If you use Google Chrome often, chances are you probably have a few (or many) extensions installed and visible on the add-on bar. While these extensions are of great help to perform certain tasks, it can also slow down the browser, and can even cause it to crash. As an avid Chrome user with most of my work dependent on extensions, I found a quicker way to troubleshoot possible extension issues by installing Extensity. It’s the faster way to enable and disable Chrome extensions and apps with literally one click.
To start using this convenient extension manager, visit the Chrome Web Store and download Extensity.
After downloading, the Extensity icon should be visible on the add-on bar (top-right corner of the browser). Click on this and you are shown a list of extensions as well as web applications. By default, the items are categorized as either Extensions or Apps. Extensions are usually shown with icons in the add-on bar, while Apps appear as big icons when you open a new tab.
Find the extension or app that you wish to enable/disable. A grayed out extension means it’s disabled, and clicking on it once will re-enable it. Remember that this only works to enable or disable Chrome extensions.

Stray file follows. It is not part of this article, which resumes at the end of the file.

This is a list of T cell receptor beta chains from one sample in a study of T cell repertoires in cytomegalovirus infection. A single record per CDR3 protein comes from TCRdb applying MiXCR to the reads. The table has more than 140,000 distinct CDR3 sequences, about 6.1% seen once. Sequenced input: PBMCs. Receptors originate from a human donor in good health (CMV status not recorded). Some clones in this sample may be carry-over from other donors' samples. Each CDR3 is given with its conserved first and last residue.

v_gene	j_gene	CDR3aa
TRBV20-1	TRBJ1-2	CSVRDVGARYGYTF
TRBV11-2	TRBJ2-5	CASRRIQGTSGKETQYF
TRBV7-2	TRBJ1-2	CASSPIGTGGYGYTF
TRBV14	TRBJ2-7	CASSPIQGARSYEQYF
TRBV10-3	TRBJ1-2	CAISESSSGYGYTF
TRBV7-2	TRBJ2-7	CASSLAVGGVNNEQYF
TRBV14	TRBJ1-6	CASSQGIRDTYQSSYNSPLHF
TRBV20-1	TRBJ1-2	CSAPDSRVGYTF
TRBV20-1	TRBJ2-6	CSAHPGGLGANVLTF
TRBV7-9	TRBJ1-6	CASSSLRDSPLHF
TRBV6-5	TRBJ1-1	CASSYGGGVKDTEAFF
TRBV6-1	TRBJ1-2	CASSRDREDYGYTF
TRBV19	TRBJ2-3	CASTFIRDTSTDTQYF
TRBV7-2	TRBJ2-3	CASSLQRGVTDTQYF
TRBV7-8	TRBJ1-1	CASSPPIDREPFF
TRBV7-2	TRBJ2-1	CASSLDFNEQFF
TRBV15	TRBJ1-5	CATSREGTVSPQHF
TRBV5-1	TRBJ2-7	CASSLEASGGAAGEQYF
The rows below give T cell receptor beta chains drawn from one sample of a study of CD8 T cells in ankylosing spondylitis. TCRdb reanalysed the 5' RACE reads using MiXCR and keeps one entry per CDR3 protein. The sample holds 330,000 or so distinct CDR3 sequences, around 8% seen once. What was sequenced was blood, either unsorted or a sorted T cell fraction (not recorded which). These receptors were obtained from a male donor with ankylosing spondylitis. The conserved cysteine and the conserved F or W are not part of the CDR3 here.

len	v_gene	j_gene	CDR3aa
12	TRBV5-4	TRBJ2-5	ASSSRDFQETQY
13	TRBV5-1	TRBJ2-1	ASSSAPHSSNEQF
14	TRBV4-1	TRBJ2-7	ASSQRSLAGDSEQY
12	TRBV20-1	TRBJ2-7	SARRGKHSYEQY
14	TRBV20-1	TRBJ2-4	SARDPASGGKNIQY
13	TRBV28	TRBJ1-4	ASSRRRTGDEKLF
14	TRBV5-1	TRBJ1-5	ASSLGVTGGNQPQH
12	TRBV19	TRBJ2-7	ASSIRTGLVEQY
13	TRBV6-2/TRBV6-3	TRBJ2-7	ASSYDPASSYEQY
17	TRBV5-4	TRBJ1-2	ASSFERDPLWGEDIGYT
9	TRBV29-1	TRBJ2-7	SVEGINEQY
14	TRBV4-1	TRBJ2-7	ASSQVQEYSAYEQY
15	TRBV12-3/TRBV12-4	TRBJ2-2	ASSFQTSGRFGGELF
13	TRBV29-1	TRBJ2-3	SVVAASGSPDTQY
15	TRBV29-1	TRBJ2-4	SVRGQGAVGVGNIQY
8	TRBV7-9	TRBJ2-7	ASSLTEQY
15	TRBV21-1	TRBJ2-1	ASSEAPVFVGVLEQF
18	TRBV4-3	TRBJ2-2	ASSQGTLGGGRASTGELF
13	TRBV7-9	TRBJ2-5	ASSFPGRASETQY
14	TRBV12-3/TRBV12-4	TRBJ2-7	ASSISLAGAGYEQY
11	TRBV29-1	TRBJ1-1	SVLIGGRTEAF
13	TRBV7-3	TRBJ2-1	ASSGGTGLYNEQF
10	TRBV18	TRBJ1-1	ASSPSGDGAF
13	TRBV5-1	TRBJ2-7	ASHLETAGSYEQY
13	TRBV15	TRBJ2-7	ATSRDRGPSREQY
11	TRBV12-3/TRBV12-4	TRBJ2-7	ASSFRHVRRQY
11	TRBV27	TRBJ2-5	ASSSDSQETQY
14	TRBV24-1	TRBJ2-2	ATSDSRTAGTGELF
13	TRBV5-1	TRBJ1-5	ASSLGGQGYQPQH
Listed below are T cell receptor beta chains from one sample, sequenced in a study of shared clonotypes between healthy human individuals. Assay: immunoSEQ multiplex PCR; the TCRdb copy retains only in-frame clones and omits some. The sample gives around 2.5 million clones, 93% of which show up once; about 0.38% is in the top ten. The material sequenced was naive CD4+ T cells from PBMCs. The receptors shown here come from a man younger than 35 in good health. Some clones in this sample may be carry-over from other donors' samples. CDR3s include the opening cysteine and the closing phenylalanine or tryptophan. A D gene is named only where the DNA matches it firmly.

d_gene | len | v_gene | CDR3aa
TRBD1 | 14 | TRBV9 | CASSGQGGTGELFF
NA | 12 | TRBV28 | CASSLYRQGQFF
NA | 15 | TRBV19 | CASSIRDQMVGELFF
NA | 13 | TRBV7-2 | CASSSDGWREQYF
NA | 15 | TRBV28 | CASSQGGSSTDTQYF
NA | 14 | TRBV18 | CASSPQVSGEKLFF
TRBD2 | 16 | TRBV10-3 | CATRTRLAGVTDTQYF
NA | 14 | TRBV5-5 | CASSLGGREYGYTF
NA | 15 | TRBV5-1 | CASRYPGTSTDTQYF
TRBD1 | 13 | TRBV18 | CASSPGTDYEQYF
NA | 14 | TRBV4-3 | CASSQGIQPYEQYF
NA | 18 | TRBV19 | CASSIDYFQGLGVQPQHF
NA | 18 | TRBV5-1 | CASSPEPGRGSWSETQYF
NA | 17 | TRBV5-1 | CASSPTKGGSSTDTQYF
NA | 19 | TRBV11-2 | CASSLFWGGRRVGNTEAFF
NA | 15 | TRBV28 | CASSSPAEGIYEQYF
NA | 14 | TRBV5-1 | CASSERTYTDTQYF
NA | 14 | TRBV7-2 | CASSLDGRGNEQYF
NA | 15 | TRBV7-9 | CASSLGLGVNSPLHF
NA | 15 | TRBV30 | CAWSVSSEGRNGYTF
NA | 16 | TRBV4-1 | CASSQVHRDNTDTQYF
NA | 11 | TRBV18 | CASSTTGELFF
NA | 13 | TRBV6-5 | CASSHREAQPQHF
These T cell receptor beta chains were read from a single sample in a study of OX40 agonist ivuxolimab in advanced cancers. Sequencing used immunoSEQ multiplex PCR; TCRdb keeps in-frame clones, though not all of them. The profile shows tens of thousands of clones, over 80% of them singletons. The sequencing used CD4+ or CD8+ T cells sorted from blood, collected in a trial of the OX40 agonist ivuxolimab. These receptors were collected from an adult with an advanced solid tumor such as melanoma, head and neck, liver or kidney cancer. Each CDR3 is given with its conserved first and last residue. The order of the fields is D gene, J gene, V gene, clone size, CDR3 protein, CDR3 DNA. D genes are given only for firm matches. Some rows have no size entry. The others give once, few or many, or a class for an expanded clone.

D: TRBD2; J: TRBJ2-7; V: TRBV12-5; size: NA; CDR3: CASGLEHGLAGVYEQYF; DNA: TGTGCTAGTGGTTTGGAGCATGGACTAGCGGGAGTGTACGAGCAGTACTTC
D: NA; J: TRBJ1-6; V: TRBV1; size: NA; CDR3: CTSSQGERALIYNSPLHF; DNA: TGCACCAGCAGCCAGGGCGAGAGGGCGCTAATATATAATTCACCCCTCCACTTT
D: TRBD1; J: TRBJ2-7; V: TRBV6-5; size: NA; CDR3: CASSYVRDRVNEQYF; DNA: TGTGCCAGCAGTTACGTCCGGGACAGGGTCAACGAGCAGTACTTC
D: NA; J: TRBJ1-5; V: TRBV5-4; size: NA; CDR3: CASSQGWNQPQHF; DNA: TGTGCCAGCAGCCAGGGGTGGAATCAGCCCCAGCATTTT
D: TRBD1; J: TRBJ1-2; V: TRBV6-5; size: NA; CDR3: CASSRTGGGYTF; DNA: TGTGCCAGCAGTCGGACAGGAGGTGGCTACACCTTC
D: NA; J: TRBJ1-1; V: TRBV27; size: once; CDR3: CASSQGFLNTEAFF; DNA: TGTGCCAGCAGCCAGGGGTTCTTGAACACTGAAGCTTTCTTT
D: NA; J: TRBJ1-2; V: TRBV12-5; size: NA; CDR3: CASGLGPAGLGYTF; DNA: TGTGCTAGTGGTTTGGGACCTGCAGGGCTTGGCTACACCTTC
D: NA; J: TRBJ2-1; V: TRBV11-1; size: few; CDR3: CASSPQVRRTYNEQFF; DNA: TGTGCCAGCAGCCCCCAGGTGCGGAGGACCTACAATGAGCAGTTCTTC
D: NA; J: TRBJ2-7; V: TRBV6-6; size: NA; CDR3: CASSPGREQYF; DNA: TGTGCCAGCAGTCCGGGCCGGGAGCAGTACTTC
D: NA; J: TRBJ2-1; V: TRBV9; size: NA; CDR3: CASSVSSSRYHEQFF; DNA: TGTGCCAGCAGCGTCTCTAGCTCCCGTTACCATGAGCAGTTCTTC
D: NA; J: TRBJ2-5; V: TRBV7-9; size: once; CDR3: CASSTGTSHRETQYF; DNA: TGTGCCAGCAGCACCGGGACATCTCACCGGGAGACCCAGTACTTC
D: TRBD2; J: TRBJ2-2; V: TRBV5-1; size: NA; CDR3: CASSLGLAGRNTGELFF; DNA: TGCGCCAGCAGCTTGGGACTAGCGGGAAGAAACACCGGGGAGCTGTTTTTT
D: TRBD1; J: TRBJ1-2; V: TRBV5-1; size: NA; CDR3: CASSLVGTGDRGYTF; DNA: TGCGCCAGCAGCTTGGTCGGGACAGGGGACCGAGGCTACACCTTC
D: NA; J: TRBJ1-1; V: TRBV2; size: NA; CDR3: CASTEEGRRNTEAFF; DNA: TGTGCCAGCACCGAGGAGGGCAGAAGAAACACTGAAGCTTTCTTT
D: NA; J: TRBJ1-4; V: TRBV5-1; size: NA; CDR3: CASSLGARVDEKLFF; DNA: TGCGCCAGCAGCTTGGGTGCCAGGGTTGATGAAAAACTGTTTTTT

For Apps, clicking on an app name will launch that app, just like it does when you click on it from a new tab. So if you have Dropbox installed, it should bring you to your Dropbox web directory (if you’re logged in), or clicking on Feedly will open your RSS feeds in a new tab, and so on. If you want to remove a web app from Chrome, then you’ll have to do it as you would have without Extensity.
The Extensity dialog box also provides a few shortcuts to Chrome’s extension manager menu. Click on the puzzle icon to open the menu in a new tab. This option is handy, especially if you want to delete an extension or allow it in Incognito mode – something which you can’t do with Extensity.
In addition to this shortcut, the next icon leads to Extensity’s own options, which aren’t much. One option shows the header at the top (where these shortcuts are shown) and the other whether or not to group Apps and Extensions together.
Not grouping Apps and Extensions together will show the extension/app list in alphabetical order.
The last two icons allow you to share Extensity in Twitter or rate it in the Web Store.
I’ve been constantly looking for an easier and more appealing way to enable and disable Chrome extensions for a while now, and there did not seem to be a simple enough solution — until this extension. Now, I can simply click on an icon and view all extensions that I have installed, what’s enabled and disabled, and even launch web apps without having to open a new tab.
For extension/app users, Extensity is the simplest way to keep track of all installations. Most importantly, it can be done in a clean and accessible interface that doesn’t require too much work. If you know of another way to manage Chrome extensions, let us know in the comments below.